Farmer Focus Livestock: Charlie Armstrong doses sheep against fluke

At last the nights are getting lighter which gives us more time to look at sodden water logged fields. The only positive thing is they can only get dryer, lets hope it’s soon. The past six weeks of snow and rain has taken its toll on livestock outside even though they are being fed as hard as possible.

Scanning has begun and so far results show Mules at 199%, Beulah ewes 150% and some Beulah gimmers 110%. Fluke is once again visible in a proportion of ewes so these will all have to be dosed. The organic withdrawal period is 112 days on wormer so they are dosed straight after scanning.

Hoggs are being fed inside and out on silage, barley and oats. These are going away regularly at prices many young farmers today have never even heard or dreamt of before.

Builders are currently erecting a new shed which should be up by lambing time, whether it’s filled with lambing ewes or fattening cattle remains to be seen. The shed itself isn’t expensive but to have it all singing and dancing you could spend as much again on fixtures and fittings.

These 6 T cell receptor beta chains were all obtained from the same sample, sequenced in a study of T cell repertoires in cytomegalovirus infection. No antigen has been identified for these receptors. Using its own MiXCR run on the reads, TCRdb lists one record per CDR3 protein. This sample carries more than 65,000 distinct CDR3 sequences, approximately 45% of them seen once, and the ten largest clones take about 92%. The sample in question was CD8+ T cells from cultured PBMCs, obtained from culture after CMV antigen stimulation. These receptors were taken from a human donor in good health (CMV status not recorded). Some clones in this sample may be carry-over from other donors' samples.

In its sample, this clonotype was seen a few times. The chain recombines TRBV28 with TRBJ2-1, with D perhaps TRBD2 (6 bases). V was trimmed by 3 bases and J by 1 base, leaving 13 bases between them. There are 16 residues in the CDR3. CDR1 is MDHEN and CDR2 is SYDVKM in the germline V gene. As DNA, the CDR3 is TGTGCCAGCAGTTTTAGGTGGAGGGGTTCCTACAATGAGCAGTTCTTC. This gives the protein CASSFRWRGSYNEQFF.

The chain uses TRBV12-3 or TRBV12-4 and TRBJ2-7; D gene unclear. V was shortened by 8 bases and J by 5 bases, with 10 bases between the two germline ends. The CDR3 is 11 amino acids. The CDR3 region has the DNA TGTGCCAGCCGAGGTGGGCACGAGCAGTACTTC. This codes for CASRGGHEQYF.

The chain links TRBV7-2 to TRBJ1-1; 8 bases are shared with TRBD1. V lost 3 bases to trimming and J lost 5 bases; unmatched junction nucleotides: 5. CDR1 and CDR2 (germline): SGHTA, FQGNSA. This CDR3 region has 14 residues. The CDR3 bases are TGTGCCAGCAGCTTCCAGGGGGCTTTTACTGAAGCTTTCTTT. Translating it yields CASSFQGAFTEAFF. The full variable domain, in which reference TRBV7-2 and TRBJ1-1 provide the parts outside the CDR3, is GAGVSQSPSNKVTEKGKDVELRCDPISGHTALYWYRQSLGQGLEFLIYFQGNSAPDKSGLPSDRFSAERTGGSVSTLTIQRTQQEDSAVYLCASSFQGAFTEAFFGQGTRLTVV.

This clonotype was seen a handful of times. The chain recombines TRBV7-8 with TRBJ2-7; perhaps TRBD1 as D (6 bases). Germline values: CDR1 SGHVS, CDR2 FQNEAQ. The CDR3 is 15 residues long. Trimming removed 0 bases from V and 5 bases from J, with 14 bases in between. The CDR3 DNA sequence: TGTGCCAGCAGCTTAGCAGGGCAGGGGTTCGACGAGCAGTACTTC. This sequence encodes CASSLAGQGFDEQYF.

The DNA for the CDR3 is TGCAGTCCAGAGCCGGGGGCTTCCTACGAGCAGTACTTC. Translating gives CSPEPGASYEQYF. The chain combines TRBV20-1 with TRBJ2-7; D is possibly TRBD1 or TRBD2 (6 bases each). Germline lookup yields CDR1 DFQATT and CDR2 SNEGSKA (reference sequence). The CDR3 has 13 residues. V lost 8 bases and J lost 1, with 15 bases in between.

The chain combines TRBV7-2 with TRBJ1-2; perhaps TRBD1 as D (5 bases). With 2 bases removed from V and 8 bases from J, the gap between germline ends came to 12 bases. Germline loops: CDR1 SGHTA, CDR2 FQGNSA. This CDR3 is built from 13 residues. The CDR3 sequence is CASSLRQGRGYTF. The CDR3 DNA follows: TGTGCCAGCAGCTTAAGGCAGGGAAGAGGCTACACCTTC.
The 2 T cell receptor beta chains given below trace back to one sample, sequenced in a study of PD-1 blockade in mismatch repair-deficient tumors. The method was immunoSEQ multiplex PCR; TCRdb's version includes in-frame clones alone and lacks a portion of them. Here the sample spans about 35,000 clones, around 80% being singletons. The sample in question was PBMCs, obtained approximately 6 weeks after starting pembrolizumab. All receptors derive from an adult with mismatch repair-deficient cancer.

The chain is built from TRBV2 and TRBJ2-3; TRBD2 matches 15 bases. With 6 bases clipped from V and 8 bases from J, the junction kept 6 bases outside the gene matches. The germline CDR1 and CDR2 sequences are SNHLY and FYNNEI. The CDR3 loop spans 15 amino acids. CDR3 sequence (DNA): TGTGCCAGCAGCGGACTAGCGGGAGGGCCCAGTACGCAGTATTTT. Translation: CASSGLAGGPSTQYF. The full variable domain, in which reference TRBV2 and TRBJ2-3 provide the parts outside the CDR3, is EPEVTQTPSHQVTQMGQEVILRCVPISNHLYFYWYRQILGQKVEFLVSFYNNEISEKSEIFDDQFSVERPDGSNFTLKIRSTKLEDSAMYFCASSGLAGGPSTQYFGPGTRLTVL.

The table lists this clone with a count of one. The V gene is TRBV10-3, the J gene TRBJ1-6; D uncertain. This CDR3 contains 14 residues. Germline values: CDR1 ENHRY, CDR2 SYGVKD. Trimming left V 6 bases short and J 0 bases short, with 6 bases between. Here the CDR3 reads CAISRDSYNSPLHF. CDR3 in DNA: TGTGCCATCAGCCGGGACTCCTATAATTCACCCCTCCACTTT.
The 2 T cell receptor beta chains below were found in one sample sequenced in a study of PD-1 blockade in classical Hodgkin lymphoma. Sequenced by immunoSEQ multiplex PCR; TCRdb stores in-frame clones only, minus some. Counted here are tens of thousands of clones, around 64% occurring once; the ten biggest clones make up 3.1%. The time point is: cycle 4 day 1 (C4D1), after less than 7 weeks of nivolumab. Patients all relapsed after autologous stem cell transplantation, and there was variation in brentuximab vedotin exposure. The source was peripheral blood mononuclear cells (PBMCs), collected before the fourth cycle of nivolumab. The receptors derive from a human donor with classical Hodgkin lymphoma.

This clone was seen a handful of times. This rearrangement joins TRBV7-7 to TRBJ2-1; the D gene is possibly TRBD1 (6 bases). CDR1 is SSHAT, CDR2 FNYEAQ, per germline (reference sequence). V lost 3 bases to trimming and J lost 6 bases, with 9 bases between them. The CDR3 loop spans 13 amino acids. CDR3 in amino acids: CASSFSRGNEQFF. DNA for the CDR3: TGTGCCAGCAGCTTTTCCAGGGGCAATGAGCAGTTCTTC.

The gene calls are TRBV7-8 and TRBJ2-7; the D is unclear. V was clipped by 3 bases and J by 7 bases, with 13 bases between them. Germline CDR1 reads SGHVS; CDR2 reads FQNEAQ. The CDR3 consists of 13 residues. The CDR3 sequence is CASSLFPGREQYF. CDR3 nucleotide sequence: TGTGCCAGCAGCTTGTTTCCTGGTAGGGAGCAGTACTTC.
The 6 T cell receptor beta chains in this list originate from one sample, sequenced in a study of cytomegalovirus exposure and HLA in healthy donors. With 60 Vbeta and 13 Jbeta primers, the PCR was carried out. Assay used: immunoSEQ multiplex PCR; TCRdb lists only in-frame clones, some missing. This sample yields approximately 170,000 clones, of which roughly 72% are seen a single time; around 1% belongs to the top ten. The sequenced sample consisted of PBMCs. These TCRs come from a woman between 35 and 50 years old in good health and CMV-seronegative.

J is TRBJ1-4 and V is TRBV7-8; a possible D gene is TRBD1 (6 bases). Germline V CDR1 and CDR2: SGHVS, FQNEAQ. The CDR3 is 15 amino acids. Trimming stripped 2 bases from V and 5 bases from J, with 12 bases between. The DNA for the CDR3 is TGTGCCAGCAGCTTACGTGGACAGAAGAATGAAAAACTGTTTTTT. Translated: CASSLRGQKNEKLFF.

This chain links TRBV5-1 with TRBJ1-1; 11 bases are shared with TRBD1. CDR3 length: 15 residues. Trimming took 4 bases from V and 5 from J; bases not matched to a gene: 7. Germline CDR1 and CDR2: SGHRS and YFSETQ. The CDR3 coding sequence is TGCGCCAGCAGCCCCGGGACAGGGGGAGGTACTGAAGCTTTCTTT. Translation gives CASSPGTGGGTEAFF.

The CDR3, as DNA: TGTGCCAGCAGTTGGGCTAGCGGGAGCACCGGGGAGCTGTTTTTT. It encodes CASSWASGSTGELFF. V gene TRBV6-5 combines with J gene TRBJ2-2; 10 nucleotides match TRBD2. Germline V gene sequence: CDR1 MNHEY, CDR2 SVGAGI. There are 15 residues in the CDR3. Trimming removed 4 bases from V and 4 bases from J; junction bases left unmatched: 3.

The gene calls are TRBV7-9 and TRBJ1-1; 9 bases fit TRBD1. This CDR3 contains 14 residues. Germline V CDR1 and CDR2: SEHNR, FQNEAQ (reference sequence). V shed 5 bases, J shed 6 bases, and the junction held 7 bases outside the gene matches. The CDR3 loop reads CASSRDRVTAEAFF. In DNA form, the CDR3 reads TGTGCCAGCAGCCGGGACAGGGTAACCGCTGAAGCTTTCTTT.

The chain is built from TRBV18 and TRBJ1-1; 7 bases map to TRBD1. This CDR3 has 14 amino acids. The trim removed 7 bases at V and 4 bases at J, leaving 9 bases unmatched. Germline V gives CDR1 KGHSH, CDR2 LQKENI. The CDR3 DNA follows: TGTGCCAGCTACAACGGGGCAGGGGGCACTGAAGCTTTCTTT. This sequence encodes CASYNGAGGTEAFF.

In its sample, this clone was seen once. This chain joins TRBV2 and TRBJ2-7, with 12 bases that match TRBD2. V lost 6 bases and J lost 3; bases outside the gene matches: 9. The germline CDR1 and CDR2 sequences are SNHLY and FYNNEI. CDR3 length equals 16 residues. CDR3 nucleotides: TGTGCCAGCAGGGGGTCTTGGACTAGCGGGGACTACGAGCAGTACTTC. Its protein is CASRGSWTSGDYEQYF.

Spreading muck, carting muck, winter ploughing and fencing are all things we should also be doing, but weather conditions don’t allow, so shortly we’re going to be busy. Fortunately staff are back to work from illnesses, holidays, paternity leave etc.

With only a few gutters ripped off sheds we came off a lot better than some people in our area during the winter storms. I do question how some farmers run out of hay and silage after only a few days of winter weather as opposed to running out after two to three months which is acceptable in my view.

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